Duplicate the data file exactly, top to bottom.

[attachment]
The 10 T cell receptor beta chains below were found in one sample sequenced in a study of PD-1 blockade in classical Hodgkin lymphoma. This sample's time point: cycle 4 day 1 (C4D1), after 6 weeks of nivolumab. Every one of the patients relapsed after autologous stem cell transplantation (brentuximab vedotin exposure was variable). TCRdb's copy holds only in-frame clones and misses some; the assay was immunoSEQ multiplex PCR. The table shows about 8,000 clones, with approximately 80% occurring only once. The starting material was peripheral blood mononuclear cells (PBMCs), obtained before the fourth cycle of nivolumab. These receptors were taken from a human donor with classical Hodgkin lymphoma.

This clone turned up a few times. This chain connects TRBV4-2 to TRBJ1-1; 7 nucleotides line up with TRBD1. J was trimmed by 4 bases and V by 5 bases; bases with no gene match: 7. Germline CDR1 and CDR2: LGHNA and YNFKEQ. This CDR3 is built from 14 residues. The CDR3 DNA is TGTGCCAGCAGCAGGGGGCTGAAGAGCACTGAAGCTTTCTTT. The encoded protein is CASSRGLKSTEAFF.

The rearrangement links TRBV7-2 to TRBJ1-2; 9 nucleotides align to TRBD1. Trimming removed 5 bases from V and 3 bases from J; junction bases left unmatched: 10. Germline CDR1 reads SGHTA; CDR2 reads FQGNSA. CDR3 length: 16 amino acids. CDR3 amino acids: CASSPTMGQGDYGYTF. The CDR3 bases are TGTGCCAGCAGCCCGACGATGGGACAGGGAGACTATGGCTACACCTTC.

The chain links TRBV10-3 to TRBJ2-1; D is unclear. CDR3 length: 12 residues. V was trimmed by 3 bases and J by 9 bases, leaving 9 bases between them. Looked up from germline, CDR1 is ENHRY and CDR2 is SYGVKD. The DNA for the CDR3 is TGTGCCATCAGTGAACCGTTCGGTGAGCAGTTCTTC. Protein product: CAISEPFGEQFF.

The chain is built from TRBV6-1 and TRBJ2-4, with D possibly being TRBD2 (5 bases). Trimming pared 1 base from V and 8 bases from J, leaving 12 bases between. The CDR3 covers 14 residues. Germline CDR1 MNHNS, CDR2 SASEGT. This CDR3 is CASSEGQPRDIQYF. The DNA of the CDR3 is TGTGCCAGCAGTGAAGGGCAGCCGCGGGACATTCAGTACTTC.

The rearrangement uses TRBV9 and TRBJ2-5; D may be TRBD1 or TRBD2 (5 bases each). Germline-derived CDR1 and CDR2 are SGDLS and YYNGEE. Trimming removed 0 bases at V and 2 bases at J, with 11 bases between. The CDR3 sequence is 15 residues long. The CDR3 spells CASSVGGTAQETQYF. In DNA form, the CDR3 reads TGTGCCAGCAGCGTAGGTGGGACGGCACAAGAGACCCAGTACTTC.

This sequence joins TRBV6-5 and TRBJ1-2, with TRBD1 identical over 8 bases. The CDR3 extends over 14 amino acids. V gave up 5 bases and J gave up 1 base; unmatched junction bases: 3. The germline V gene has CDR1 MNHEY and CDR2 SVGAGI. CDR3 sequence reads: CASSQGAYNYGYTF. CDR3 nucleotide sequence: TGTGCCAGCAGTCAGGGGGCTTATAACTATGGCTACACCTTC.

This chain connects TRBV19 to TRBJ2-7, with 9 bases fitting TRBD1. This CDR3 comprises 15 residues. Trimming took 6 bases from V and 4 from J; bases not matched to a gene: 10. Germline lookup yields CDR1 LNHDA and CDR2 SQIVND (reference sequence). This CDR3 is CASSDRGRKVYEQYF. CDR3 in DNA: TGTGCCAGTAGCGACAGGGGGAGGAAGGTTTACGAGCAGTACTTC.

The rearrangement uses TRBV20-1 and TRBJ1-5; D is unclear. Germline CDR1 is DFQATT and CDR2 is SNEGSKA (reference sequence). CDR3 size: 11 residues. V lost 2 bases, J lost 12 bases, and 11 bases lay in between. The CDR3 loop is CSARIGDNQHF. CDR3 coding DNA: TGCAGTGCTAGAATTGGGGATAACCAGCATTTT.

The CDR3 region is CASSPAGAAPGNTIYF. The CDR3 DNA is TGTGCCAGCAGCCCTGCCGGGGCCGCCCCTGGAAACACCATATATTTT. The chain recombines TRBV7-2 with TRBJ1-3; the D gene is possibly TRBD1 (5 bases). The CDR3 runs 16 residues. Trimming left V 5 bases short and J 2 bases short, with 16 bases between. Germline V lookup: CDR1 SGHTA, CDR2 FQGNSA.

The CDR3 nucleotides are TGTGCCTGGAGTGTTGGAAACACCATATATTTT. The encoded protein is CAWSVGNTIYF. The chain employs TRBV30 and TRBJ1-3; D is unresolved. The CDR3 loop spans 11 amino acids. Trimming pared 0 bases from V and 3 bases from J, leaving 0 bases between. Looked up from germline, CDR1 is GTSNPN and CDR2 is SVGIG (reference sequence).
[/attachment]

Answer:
The 10 T cell receptor beta chains below were found in one sample sequenced in a study of PD-1 blockade in classical Hodgkin lymphoma. This sample's time point: cycle 4 day 1 (C4D1), after 6 weeks of nivolumab. Every one of the patients relapsed after autologous stem cell transplantation (brentuximab vedotin exposure was variable). TCRdb's copy holds only in-frame clones and misses some; the assay was immunoSEQ multiplex PCR. The table shows about 8,000 clones, with approximately 80% occurring only once. The starting material was peripheral blood mononuclear cells (PBMCs), obtained before the fourth cycle of nivolumab. These receptors were taken from a human donor with classical Hodgkin lymphoma.

This clone turned up a few times. This chain connects TRBV4-2 to TRBJ1-1; 7 nucleotides line up with TRBD1. J was trimmed by 4 bases and V by 5 bases; bases with no gene match: 7. Germline CDR1 and CDR2: LGHNA and YNFKEQ. This CDR3 is built from 14 residues. The CDR3 DNA is TGTGCCAGCAGCAGGGGGCTGAAGAGCACTGAAGCTTTCTTT. The encoded protein is CASSRGLKSTEAFF.

The rearrangement links TRBV7-2 to TRBJ1-2; 9 nucleotides align to TRBD1. Trimming removed 5 bases from V and 3 bases from J; junction bases left unmatched: 10. Germline CDR1 reads SGHTA; CDR2 reads FQGNSA. CDR3 length: 16 amino acids. CDR3 amino acids: CASSPTMGQGDYGYTF. The CDR3 bases are TGTGCCAGCAGCCCGACGATGGGACAGGGAGACTATGGCTACACCTTC.

The chain links TRBV10-3 to TRBJ2-1; D is unclear. CDR3 length: 12 residues. V was trimmed by 3 bases and J by 9 bases, leaving 9 bases between them. Looked up from germline, CDR1 is ENHRY and CDR2 is SYGVKD. The DNA for the CDR3 is TGTGCCATCAGTGAACCGTTCGGTGAGCAGTTCTTC. Protein product: CAISEPFGEQFF.

The chain is built from TRBV6-1 and TRBJ2-4, with D possibly being TRBD2 (5 bases). Trimming pared 1 base from V and 8 bases from J, leaving 12 bases between. The CDR3 covers 14 residues. Germline CDR1 MNHNS, CDR2 SASEGT. This CDR3 is CASSEGQPRDIQYF. The DNA of the CDR3 is TGTGCCAGCAGTGAAGGGCAGCCGCGGGACATTCAGTACTTC.

The rearrangement uses TRBV9 and TRBJ2-5; D may be TRBD1 or TRBD2 (5 bases each). Germline-derived CDR1 and CDR2 are SGDLS and YYNGEE. Trimming removed 0 bases at V and 2 bases at J, with 11 bases between. The CDR3 sequence is 15 residues long. The CDR3 spells CASSVGGTAQETQYF. In DNA form, the CDR3 reads TGTGCCAGCAGCGTAGGTGGGACGGCACAAGAGACCCAGTACTTC.

This sequence joins TRBV6-5 and TRBJ1-2, with TRBD1 identical over 8 bases. The CDR3 extends over 14 amino acids. V gave up 5 bases and J gave up 1 base; unmatched junction bases: 3. The germline V gene has CDR1 MNHEY and CDR2 SVGAGI. CDR3 sequence reads: CASSQGAYNYGYTF. CDR3 nucleotide sequence: TGTGCCAGCAGTCAGGGGGCTTATAACTATGGCTACACCTTC.

This chain connects TRBV19 to TRBJ2-7, with 9 bases fitting TRBD1. This CDR3 comprises 15 residues. Trimming took 6 bases from V and 4 from J; bases not matched to a gene: 10. Germline lookup yields CDR1 LNHDA and CDR2 SQIVND (reference sequence). This CDR3 is CASSDRGRKVYEQYF. CDR3 in DNA: TGTGCCAGTAGCGACAGGGGGAGGAAGGTTTACGAGCAGTACTTC.

The rearrangement uses TRBV20-1 and TRBJ1-5; D is unclear. Germline CDR1 is DFQATT and CDR2 is SNEGSKA (reference sequence). CDR3 size: 11 residues. V lost 2 bases, J lost 12 bases, and 11 bases lay in between. The CDR3 loop is CSARIGDNQHF. CDR3 coding DNA: TGCAGTGCTAGAATTGGGGATAACCAGCATTTT.

The CDR3 region is CASSPAGAAPGNTIYF. The CDR3 DNA is TGTGCCAGCAGCCCTGCCGGGGCCGCCCCTGGAAACACCATATATTTT. The chain recombines TRBV7-2 with TRBJ1-3; the D gene is possibly TRBD1 (5 bases). The CDR3 runs 16 residues. Trimming left V 5 bases short and J 2 bases short, with 16 bases between. Germline V lookup: CDR1 SGHTA, CDR2 FQGNSA.

The CDR3 nucleotides are TGTGCCTGGAGTGTTGGAAACACCATATATTTT. The encoded protein is CAWSVGNTIYF. The chain employs TRBV30 and TRBJ1-3; D is unresolved. The CDR3 loop spans 11 amino acids. Trimming pared 0 bases from V and 3 bases from J, leaving 0 bases between. Looked up from germline, CDR1 is GTSNPN and CDR2 is SVGIG (reference sequence).